I’m Rachel Stovall, and this is how I’m living deeply.
“When I think of Mary Mitchell, I think of who she was before the terminal genetic disease [commonly known as Childhood Alzheimer’s] took over her body and her brain. I think of her red hair and her voice. She was a spitfire- so full of life and personality. She was funny and she used to sing all the time. She loved Dolly Parton, so she sang “Jolene.” Her sweet little preschool taught her all the songs, and so she would sing “My God is So Big” or “This Little Light of Mine.” Even when she started to decline and stopped talking, she still remembered those songs. And even when she lost words, she knew the tunes and would hum the tunes. When Mary Mitchell returned from New York, where she had been for a month for her brain surgery, the day she came back we were all at my sister Sarah’s house. I was sitting on the stairs with Mary Mitchell. She had never said this to me before, but on her own she sat in my lap and said ‘Love you, Rach.’ That was the one and only time she on her own ever said those words to me. That’s a really sweet memory. Watching her descent after that was absolutely awful. Sarah, my sister who’s my best friend, and Mitch, my brother in law who’s become a best friend… those are my people. We were all at Disney World –my mom, dad, Mitch, Sarah, Reynolds, Mary Mitchell and me- when Sarah got that phone call [when the doctor shared the condition he suspected was afflicting Mary Mitchell]. We all were just devastated. It was the first day of the trip, end of the day, and we were on the tram that takes you back to your car. I can still see Sarah’s face -because I was sitting across from her on the tram- just the life come out of her face. That was when he first told her the name of the disease. I just felt helpless- there’s nothing I can say, I’m feeling my own grief and torn up over it. There’s nothing you can do, so I just came to terms with ‘I’ll just be there, just be present. Just be with Sarah and be with their family.’ And I was, up through Mary Mitchell’s passing last October.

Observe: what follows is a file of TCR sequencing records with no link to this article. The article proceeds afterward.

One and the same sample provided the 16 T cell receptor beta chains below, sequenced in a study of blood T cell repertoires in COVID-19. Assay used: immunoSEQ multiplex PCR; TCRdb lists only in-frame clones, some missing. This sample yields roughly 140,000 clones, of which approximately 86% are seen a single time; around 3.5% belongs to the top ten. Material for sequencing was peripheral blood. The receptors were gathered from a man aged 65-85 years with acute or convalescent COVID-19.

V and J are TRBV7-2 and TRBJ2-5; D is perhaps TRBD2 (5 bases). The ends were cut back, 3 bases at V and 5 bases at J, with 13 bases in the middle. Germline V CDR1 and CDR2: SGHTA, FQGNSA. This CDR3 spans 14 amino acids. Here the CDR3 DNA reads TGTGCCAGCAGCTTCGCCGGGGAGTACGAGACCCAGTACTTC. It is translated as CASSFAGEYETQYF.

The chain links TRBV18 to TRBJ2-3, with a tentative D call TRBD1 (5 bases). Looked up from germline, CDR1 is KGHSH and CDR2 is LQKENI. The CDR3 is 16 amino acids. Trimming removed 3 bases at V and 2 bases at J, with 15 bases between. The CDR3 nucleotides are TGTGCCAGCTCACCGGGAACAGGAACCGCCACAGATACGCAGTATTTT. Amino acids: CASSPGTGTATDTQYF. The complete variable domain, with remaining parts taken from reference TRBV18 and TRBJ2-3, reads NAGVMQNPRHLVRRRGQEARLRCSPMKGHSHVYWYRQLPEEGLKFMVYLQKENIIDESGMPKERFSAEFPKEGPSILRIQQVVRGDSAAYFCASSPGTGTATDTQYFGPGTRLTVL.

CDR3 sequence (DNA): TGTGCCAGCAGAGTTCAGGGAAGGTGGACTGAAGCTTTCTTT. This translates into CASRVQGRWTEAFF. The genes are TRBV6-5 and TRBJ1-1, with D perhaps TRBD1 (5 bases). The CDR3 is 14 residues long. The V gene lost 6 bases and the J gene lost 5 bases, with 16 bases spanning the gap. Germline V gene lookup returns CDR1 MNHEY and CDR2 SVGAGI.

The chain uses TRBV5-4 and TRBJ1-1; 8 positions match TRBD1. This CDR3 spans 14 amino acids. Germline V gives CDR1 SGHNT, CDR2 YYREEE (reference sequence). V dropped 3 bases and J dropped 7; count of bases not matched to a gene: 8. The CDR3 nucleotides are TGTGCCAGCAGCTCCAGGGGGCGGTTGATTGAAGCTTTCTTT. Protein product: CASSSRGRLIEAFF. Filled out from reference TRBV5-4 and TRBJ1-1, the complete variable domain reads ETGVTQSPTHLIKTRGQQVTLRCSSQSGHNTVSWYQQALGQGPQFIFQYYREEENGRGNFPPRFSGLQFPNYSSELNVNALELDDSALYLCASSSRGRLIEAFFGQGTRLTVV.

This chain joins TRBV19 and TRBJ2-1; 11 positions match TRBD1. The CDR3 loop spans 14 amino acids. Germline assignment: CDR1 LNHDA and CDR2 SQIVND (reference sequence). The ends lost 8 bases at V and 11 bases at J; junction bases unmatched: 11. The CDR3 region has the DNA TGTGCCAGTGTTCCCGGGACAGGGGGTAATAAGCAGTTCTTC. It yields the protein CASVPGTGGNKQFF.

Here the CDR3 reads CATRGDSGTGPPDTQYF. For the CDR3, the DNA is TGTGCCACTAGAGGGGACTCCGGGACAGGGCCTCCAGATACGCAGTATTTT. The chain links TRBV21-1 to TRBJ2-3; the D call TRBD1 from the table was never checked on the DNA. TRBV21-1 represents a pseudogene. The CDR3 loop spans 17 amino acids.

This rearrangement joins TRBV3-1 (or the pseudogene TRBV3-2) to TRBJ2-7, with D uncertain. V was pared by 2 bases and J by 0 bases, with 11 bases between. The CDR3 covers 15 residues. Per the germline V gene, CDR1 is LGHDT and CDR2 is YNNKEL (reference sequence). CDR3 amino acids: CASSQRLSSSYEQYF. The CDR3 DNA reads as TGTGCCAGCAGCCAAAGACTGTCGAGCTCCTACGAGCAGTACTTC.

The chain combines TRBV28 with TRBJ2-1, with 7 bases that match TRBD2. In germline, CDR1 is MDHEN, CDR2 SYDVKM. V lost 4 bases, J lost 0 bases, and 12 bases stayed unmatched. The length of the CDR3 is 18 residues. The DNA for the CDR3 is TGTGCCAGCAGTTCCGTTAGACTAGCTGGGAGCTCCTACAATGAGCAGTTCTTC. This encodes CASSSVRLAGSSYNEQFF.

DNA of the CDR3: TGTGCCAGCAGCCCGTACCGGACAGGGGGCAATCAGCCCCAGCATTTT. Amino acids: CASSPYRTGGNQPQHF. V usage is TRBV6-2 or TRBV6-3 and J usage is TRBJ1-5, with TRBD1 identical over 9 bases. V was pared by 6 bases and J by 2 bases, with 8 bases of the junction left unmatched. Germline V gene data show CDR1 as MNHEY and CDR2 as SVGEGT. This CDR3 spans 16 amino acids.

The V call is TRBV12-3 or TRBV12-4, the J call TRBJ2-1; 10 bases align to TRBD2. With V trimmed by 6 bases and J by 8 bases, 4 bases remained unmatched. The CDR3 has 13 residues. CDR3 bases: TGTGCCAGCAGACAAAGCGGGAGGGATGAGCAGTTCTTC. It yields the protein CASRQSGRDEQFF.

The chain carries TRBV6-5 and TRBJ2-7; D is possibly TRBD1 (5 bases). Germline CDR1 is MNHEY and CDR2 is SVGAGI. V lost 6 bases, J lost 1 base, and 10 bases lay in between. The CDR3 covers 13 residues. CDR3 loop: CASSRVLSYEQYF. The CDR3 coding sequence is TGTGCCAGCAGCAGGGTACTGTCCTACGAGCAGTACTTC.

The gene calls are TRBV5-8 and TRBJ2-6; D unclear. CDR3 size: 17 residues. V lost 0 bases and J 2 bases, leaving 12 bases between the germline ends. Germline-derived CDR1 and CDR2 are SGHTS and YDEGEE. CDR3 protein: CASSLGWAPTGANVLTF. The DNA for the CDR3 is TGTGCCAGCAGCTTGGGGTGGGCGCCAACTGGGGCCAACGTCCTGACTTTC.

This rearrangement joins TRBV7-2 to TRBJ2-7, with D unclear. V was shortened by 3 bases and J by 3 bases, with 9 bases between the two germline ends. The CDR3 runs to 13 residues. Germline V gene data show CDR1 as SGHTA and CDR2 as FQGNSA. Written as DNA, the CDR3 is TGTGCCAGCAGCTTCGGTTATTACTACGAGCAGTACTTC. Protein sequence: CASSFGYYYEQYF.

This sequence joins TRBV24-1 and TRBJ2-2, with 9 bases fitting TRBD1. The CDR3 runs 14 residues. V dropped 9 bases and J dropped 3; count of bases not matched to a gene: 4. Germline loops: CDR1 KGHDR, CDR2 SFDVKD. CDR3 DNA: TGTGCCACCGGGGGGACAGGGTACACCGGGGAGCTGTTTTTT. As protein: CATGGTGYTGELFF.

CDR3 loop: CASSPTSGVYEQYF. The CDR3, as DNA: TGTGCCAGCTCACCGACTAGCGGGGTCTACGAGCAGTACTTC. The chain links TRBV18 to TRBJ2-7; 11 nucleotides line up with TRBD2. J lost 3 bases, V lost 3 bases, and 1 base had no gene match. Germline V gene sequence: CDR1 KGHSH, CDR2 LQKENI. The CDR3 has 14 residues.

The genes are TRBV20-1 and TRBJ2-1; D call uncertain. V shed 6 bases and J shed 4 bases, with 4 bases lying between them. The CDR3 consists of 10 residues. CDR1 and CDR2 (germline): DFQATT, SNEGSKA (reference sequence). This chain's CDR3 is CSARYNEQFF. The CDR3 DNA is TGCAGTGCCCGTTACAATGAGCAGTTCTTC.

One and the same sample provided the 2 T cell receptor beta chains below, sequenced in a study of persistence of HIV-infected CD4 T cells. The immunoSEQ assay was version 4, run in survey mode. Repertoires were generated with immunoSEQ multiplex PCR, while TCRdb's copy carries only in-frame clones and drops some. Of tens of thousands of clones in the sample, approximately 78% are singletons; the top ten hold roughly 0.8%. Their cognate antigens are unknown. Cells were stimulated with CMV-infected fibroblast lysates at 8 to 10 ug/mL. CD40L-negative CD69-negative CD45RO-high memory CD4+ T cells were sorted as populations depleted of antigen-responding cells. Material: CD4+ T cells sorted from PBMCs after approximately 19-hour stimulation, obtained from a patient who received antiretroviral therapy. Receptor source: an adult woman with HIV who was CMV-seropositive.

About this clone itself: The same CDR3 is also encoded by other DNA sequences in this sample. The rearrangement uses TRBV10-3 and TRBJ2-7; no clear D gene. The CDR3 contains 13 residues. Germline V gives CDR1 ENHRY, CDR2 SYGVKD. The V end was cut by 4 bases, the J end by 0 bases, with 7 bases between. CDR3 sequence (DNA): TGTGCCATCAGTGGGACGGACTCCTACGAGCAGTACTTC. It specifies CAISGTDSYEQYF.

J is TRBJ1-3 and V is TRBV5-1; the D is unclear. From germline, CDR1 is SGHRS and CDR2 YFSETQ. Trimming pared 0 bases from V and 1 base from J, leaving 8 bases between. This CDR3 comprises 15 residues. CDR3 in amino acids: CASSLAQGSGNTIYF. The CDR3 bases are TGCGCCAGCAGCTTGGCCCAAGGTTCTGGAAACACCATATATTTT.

My big question was ‘Why, God? Why little Mary Mitchell?’ She was only three at the time of her diagnosis. To be honest, I still have these questions and conversations with God. I’ll never know the answers until I’m in Heaven and I can ask him. I remember having the thought, ‘Why can’t I be sick? Why can’t it be me? I don’t have a husband, don’t have a family.’ I was asking ‘God, where are you? Why would you let something like this happen? Let alone to a child?’ I don’t know. I can’t figure it out. But I do know the Lord… He does not promise me a comfortable life. Going through this, I really understand that now. The Lord’s goodness and faithfulness in my life does not guarantee that I’m going to be comfortable or that my life is going to be easy. Today life is kind of separated into before Mary Mitchell’s diagnosis and since then. Looking back, I can see little moments along the way, going back years, where I can now say ‘Oh, God was preparing me for this.’ Being able to have eyes to see the faithfulness of God in those things, it helps. Even in little things, I can see He was preparing my family to walk this road with Mary Mitchell. For instance, Sarah and I went down to Saint Tattoo one Friday night –this was when Mary Mitchell was probably a baby- and we each got tattoos on our wrists. Mine says “Emmanuel, God with us”- that name of the Lord has always resonated with me. Especially in my 30s, being single and dealing with loneliness. But now it’s taken on an even bigger meaning in my life. And Sarah has a tattoo that says “Even so.” Now that all makes sense.
There’s also this ministry called Hope Heals. It helps people affected by disabilities. It’s based on a book of the same name. Sarah stumbled across the book years ago and we both read it around the same time. We talked about the author, saying, ‘Man, her life, she has suffered. And she’s still here, claiming Jesus. What a story. How could that be possible? How could she live through that and still say that the Lord is good?’ It’s really special for me because I got to serve at the Hope Heals camp this past summer. I never would’ve ended up there had I not read that book. The Lord used that book in my life to prepare me for suffering that I had no idea was coming. I kept telling people about that at the camp. God has shown me everybody has a story and everybody has suffering. Once that suffering happens to you, you get it and you’re immediately bonded with somebody else who’s been through something hard. I have always struggled just being single and feeling lonely. In the early days of Mary Mitchell’s diagnosis and illness, I felt alone in my grief. The Lord has used this to free me a little bit of that. He for sure gave my singleness purpose. I live three minutes from Sarah. I’m at her house more than I’m at my own. I can’t imagine not being present for her during all this. I feel like that was a gift from the Lord- I can see that now. So it is affirming and encouraging and hopeful for me to see my singleness as a gift. And Sarah and Mitch and their family are as big a gift to me as I’ve hopefully been for them. This grief has pushed us all even closer together and helped us value that closeness and support. Life is so hard. But God is so good even in the midst of the hard.”